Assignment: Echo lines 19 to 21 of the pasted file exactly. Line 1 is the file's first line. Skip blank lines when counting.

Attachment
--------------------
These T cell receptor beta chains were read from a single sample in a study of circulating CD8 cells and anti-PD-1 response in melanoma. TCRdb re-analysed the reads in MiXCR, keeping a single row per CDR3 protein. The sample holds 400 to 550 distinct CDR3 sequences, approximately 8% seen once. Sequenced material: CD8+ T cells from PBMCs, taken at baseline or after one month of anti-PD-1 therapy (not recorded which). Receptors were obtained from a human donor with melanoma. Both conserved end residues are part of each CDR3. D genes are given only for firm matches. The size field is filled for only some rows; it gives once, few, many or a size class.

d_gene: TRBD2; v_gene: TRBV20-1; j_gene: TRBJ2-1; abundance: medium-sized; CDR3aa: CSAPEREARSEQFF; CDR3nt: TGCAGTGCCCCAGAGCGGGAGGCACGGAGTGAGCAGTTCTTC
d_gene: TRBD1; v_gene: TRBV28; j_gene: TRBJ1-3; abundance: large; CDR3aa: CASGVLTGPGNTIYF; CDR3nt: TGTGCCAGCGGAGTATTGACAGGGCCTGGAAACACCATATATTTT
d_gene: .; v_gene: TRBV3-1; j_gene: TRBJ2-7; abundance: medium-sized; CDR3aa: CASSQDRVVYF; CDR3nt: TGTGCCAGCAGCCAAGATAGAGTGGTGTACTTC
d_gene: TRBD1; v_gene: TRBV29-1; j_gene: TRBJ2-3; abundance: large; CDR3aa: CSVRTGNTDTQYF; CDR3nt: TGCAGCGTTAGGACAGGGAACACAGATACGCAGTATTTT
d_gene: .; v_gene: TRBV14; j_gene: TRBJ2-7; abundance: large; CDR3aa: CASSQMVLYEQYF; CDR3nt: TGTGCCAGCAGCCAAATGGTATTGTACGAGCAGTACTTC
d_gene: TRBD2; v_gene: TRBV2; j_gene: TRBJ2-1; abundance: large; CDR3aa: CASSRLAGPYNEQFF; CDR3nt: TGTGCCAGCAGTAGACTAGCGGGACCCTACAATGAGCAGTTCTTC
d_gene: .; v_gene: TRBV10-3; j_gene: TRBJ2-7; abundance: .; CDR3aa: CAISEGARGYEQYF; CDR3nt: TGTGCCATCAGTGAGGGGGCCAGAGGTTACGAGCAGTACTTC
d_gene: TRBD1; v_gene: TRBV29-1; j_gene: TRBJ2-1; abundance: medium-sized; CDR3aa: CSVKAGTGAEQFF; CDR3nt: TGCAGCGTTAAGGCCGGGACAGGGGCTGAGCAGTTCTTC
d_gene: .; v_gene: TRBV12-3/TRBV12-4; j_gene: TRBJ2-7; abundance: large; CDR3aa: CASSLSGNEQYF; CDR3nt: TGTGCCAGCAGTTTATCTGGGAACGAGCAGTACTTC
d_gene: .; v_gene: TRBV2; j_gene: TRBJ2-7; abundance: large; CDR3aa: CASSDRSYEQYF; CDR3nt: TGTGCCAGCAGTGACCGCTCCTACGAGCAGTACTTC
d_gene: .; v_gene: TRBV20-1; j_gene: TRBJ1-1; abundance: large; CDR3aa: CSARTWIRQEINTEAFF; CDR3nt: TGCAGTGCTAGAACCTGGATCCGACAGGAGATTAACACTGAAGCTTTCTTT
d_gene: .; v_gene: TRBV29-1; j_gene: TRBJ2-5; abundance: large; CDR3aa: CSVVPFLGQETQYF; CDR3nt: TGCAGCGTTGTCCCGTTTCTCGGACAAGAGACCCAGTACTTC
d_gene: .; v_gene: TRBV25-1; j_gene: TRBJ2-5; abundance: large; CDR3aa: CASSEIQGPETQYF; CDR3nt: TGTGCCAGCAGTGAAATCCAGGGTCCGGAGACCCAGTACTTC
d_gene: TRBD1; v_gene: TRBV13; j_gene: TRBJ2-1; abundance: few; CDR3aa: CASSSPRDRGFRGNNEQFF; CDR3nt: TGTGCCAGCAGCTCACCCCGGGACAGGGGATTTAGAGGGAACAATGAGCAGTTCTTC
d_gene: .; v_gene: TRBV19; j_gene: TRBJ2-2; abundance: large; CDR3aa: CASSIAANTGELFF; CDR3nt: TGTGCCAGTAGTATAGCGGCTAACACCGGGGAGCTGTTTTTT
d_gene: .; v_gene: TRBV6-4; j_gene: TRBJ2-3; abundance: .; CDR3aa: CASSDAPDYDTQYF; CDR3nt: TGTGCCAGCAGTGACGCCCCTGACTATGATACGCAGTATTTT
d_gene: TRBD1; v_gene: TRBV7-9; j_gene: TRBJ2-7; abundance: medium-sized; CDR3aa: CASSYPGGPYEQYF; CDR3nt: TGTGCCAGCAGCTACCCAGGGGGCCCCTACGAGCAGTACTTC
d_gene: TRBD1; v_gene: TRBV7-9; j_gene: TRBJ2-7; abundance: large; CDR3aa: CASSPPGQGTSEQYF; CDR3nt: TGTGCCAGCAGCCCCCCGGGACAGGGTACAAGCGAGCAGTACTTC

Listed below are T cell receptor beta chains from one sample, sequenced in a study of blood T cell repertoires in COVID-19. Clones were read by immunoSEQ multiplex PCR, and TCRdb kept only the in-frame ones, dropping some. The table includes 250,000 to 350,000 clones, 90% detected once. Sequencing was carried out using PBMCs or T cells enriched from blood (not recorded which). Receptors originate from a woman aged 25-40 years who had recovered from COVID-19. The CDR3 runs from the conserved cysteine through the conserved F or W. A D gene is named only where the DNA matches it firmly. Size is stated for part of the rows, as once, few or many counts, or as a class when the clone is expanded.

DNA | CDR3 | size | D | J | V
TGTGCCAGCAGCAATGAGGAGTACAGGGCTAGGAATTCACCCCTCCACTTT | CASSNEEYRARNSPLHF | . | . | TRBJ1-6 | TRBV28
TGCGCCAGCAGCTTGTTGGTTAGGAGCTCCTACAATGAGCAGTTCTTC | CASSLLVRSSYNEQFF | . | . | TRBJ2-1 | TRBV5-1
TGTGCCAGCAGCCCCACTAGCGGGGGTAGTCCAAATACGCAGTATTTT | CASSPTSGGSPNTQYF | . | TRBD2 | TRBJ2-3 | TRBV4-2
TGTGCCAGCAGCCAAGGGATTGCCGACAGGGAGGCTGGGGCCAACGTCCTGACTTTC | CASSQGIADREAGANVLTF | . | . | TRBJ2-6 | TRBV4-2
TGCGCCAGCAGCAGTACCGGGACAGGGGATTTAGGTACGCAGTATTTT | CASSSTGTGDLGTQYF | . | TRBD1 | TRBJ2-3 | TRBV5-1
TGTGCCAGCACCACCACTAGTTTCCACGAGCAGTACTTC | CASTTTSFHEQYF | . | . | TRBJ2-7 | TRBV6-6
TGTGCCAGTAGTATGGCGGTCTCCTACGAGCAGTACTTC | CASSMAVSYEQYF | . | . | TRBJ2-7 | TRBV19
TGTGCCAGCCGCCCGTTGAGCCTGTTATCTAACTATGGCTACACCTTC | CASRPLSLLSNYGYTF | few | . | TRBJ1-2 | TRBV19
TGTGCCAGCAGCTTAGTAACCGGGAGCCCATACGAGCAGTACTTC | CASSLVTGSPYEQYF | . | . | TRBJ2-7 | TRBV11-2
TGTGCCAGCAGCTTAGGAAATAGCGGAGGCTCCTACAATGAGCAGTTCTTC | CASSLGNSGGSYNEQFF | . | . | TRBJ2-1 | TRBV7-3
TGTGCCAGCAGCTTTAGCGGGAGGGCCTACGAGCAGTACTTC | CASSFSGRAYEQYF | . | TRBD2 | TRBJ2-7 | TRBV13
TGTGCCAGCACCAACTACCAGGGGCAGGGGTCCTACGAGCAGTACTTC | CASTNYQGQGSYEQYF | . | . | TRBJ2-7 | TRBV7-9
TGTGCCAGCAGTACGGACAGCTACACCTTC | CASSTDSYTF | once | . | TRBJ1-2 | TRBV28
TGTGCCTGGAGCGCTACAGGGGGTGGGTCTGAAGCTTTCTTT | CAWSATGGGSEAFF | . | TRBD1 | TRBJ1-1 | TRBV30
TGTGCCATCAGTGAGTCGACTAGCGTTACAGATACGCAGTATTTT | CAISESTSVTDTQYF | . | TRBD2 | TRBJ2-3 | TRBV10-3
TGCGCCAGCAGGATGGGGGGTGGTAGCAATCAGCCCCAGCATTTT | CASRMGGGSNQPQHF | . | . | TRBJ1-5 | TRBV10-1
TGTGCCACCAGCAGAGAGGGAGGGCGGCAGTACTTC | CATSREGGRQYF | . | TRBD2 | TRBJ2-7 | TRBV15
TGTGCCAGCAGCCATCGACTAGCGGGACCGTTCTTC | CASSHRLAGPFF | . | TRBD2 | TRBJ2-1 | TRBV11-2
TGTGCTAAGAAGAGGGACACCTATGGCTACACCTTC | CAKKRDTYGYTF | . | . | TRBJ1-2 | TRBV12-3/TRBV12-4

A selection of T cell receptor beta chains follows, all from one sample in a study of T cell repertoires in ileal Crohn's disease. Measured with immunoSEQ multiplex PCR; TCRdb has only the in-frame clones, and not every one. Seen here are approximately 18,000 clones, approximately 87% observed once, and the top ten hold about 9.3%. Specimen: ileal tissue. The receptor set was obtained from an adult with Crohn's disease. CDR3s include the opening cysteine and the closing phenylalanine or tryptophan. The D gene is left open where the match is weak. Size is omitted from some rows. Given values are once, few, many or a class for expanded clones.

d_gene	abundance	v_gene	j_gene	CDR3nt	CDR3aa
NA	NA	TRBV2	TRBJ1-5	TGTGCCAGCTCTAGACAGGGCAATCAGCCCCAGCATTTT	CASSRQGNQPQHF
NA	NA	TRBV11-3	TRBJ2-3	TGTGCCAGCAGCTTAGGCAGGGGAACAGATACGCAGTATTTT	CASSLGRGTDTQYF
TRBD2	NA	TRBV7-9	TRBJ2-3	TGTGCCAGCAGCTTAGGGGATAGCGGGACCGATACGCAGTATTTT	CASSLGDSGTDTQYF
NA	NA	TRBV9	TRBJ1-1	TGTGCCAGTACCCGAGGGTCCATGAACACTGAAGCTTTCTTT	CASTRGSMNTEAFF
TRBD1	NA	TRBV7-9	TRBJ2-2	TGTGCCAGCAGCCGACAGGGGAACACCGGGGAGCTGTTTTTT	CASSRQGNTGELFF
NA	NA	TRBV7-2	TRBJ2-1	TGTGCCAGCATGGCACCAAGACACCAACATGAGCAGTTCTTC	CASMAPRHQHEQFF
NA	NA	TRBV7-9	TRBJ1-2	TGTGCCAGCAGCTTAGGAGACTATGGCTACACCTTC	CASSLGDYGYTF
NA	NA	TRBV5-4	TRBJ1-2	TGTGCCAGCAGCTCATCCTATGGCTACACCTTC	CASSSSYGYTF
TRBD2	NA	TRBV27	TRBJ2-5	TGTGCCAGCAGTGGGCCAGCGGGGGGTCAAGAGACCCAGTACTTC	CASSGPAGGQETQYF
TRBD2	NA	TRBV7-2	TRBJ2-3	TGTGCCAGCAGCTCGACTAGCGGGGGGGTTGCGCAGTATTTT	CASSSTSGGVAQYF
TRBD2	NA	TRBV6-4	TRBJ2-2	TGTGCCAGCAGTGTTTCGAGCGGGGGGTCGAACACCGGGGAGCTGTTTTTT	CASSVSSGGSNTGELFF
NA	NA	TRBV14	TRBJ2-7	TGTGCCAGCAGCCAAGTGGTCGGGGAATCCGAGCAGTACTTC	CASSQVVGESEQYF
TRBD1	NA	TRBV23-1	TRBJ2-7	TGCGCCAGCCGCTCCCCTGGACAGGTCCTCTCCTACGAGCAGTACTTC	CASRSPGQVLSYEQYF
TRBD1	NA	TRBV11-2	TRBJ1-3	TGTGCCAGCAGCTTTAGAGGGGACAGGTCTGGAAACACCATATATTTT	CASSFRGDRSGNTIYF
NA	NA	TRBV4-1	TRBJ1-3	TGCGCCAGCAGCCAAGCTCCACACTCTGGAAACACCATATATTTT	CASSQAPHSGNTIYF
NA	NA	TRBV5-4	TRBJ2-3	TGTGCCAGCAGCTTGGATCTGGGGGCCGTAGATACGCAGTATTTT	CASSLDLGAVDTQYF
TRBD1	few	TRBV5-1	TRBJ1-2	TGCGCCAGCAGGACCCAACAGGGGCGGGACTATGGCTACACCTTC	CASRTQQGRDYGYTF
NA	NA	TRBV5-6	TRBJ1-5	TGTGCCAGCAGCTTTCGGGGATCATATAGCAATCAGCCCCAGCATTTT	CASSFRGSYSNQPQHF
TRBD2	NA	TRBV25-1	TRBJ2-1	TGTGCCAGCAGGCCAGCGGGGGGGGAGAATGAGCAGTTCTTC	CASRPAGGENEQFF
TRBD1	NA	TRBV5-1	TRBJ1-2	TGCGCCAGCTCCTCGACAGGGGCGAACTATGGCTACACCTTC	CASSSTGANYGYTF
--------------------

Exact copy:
d_gene: TRBD1; v_gene: TRBV7-9; j_gene: TRBJ2-7; abundance: large; CDR3aa: CASSPPGQGTSEQYF; CDR3nt: TGTGCCAGCAGCCCCCCGGGACAGGGTACAAGCGAGCAGTACTTC

Listed below are T cell receptor beta chains from one sample, sequenced in a study of blood T cell repertoires in COVID-19. Clones were read by immunoSEQ multiplex PCR, and TCRdb kept only the in-frame ones, dropping some. The table includes 250,000 to 350,000 clones, 90% detected once. Sequencing was carried out using PBMCs or T cells enriched from blood (not recorded which). Receptors originate from a woman aged 25-40 years who had recovered from COVID-19. The CDR3 runs from the conserved cysteine through the conserved F or W. A D gene is named only where the DNA matches it firmly. Size is stated for part of the rows, as once, few or many counts, or as a class when the clone is expanded.

DNA | CDR3 | size | D | J | V